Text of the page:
Once Jerusalem was captured, troops were despatched to France. Norman set sail in September 1918, arriving in Marseilles:

We had heard some stories of the misery in the trenches from lads who had joined us in Egypt, and so it was with some trepidation that, after two or three days, we boarded the train for the north.

Norman Woodcock in 1985

Norman Woodcock in 1985

Fortunately the war ended soon after he arrived on the Western Front. He wasn’t demobbed until July 1919 and the book ends with him describing the sadness he felt leaving the comrades he had been with every day for five years, and the even greater sadness he felt having to leave his horse called Timbuc: ‘the black beauty that saved my life on so many occasions’.

To find out more, visit Susan’s website at www.susanburnett.me.uk

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For Remembrance & the Armistice: Some very personal messages……

labelsHave you forgotten yet?…
Look up, and swear by the green of the spring that you’ll never forget’ -(Siegfried Sassoon)

At the launch of my book Shell Shocked Britain: The First World War’s legacy for Britain’s mental health  on the 22nd October 2014, I offered people the opportunity to take a red luggage label, a pen and write a simple message on it, tying it to the life-sized white wooden tree installations in the event space at Foyles in Bristol. I waffled on a bit about saying something about the evening, about the book, about the nibbles etc, but I also suggested people might want to offer up the names of someone they hold in their heart, as an informal act of remembrance.

I have to say, when I looked through them after the event, I was really moved at the names and comments people had taken the time to note down. So for Remembrance Sunday, for Armistice Day and for posterity I thought I would note some of them here on my blog, and say a huge thank you to everyone who made the event such a special evening for me.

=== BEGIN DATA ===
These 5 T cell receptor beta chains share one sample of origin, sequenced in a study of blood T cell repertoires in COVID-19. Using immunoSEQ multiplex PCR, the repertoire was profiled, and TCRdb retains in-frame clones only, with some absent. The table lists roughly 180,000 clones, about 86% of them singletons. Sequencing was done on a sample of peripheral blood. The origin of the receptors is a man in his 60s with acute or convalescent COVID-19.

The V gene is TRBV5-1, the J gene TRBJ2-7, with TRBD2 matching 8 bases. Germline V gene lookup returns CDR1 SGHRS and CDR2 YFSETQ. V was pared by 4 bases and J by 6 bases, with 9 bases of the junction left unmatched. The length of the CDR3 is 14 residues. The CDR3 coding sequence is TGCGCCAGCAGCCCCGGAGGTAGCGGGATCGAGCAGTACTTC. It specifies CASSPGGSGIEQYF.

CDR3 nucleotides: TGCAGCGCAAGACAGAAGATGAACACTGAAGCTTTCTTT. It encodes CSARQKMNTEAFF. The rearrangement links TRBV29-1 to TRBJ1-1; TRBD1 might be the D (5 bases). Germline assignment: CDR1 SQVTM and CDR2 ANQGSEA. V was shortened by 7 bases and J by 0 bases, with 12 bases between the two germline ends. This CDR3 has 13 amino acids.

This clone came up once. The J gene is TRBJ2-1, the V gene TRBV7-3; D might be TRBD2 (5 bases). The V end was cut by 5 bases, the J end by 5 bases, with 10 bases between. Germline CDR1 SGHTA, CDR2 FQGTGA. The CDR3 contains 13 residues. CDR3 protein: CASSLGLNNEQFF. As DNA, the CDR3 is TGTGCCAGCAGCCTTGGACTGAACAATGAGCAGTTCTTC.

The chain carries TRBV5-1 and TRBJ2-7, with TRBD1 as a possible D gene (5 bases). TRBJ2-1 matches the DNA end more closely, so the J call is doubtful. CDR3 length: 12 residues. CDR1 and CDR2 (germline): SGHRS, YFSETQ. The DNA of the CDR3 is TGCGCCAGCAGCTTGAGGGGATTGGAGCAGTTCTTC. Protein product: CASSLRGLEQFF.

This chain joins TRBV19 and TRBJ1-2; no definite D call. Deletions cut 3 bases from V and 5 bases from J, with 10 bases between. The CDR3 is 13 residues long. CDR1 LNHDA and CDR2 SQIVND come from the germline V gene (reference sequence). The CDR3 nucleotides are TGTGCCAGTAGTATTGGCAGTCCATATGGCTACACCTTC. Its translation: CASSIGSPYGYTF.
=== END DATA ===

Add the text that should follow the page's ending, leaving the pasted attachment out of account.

In loving memory of my dear father George who died aged 83. He was an officer in the Royal Engineers and served in the Korean War. Love you always Dad

To the past, the present and for a better future with more understanding and available help x

A cliché but Never Forget

Thinking of my Italian ancestors who fought for Italy in WWI

To Grandpa, who couldn’t bear dirt or to be dirty after the trenches…

John Cant grandfather survived died 1970. Wilfred Carr Great Uncle. Died of wounds December 1917 near Ypres.

For Herbert My grandfather who never spoke of his experiences and I was too frightened of him to ask, hoping for exciting stories no doubt. Now, when it is too late I respect his silence and regret I never got close to him

Remembering Ronald Robertson RIP

To all conscientious objectors from The Society of Friends

Remembering all those women who served abroad In memory of all the conscientious objectors

In memory of my dear and beautiful friend Susan – I will carry you in my heart to every launch, event, exhibition and special place…xx

I also had some lovely congratulatory messages, but I am so pleased that the launch and my book offered people the space simply to remember. We have so little time to think now that we are in danger of losing sight of our essential humanity and connections to each other, and to those people in our lives who have made us who we are.

 

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The best way to market a book? Shell Shocked Britain on ‘blog tour’….

marketingWe have all seen it – on our twitter timelines, our Facebook feeds and our Instagram image lists. The endless stream of book plugs can get really frustrating, as tweets or status updates from people whose lives we connect with get subsumed in links to Amazon or personal websites where a book with great reviews  can be bought at a bargain price. Evidence suggests that if you only follow other writers, and they are the only ones that follow you back; if you just collect ‘followers’ and fail to actually engage and enthuse, or just bombard them with ‘buy me’ links, your books sales will be little influenced by anything you do on social media. Twice daily links and highlights of new reviews are fine, but every hour, just in case I missed it? I think not.